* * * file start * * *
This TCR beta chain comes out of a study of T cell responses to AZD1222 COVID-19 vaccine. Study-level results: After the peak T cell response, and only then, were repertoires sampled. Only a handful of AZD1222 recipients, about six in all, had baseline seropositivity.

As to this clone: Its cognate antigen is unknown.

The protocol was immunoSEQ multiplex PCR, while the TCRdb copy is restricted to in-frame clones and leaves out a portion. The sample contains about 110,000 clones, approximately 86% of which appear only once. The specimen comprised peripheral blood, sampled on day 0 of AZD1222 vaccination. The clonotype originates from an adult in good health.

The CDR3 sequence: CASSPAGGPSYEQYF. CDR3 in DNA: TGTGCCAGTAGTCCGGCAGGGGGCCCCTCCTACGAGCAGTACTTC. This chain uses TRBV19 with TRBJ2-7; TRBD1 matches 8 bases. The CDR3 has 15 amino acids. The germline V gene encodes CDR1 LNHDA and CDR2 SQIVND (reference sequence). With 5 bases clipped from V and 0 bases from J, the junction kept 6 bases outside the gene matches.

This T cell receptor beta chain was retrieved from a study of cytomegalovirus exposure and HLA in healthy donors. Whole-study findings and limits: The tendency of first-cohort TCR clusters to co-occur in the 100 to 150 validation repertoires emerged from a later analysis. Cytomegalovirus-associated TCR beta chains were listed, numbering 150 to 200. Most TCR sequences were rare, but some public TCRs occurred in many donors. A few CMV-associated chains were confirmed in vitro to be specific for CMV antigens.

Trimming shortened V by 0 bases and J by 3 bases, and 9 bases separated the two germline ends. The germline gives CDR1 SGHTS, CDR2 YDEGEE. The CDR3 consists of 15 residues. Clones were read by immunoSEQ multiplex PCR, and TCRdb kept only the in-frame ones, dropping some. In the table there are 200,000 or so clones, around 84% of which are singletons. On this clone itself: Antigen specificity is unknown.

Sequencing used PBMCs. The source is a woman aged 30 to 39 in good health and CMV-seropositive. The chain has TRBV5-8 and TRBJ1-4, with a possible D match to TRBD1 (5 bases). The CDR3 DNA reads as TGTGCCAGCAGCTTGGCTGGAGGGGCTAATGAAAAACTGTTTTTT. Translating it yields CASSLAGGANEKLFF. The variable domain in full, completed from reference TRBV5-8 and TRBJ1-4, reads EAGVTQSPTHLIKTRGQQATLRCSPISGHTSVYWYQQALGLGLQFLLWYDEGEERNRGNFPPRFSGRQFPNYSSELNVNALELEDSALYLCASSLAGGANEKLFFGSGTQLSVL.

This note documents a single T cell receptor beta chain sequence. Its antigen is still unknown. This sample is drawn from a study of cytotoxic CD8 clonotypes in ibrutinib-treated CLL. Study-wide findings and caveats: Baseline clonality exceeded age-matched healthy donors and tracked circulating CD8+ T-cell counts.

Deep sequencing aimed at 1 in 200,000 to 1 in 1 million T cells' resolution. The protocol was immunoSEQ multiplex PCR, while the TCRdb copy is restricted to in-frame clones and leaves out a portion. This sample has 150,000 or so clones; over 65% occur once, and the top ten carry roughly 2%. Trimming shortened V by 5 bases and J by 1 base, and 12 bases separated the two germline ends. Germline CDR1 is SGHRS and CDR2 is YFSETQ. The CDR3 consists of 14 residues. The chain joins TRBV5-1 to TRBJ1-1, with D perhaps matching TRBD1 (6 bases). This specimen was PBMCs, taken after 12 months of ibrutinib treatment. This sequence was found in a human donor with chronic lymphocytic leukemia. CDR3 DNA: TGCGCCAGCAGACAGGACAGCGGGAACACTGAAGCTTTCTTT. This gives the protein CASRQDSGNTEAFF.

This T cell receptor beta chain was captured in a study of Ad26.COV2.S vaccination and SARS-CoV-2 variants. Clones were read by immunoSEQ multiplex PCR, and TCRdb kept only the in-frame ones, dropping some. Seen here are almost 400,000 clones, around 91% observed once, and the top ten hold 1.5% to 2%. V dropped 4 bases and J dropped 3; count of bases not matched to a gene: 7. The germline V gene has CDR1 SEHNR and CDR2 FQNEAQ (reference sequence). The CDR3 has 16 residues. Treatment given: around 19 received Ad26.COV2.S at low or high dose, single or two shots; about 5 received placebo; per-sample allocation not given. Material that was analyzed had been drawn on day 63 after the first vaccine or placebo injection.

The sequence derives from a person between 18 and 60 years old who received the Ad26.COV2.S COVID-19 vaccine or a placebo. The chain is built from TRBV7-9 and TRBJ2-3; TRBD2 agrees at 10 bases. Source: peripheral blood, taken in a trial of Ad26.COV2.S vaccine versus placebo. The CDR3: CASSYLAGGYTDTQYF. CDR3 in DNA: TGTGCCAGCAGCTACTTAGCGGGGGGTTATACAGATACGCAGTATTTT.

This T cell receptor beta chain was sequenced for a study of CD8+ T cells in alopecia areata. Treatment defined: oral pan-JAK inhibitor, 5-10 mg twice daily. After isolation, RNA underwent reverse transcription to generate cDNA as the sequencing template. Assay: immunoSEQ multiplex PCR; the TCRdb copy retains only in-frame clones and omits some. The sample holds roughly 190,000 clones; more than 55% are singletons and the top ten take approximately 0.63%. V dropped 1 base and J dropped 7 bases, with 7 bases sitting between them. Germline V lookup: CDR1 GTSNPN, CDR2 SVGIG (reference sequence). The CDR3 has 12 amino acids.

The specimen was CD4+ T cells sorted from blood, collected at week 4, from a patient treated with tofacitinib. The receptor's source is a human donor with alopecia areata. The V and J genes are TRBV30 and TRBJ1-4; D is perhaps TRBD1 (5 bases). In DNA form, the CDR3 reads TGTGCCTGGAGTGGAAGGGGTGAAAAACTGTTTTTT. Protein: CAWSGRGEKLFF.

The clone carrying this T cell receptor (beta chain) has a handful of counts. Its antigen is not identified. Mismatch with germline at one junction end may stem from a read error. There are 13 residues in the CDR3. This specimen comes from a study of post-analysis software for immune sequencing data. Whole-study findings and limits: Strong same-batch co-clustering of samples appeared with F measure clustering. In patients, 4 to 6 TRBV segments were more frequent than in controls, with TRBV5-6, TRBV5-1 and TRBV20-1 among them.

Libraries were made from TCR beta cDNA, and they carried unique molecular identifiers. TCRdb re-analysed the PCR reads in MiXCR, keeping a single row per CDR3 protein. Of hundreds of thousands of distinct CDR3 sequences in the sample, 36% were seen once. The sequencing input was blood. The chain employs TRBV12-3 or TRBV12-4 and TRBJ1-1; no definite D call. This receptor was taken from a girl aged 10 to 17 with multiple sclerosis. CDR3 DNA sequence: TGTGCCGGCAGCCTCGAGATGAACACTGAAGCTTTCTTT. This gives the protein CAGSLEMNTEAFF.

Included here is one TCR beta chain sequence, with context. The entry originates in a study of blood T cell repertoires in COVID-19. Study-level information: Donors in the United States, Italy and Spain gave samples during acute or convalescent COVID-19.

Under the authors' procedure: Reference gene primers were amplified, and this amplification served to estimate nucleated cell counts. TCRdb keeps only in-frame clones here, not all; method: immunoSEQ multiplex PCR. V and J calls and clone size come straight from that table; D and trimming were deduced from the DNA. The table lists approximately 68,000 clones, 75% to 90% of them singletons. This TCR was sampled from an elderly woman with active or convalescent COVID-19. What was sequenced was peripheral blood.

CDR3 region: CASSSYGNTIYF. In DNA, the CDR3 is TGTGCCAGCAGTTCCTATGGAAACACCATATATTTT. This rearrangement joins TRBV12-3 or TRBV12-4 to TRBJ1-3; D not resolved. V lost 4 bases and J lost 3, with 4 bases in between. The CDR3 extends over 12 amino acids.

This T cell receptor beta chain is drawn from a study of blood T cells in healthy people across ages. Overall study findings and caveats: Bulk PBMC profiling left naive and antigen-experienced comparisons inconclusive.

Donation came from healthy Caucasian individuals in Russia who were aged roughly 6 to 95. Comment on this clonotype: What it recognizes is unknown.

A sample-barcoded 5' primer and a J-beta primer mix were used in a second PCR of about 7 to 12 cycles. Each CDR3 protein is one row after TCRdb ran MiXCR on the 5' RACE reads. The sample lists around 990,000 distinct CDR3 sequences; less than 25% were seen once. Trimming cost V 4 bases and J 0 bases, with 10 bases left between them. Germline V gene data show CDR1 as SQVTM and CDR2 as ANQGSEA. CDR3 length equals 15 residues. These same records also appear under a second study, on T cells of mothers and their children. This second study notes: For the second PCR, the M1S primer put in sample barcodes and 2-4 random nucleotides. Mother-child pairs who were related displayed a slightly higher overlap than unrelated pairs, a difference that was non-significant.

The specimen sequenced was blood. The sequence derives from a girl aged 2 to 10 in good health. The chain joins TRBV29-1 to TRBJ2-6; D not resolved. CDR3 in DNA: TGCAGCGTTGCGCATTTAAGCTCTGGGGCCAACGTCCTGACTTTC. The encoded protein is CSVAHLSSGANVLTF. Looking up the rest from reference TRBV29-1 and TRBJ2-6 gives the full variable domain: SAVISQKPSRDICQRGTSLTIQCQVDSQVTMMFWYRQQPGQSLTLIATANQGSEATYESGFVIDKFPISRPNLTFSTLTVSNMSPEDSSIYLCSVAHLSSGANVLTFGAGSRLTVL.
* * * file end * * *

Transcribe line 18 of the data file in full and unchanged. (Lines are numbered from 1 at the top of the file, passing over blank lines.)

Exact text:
CDR3 region: CASSSYGNTIYF. In DNA, the CDR3 is TGTGCCAGCAGTTCCTATGGAAACACCATATATTTT. This rearrangement joins TRBV12-3 or TRBV12-4 to TRBJ1-3; D not resolved. V lost 4 bases and J lost 3, with 4 bases in between. The CDR3 extends over 12 amino acids.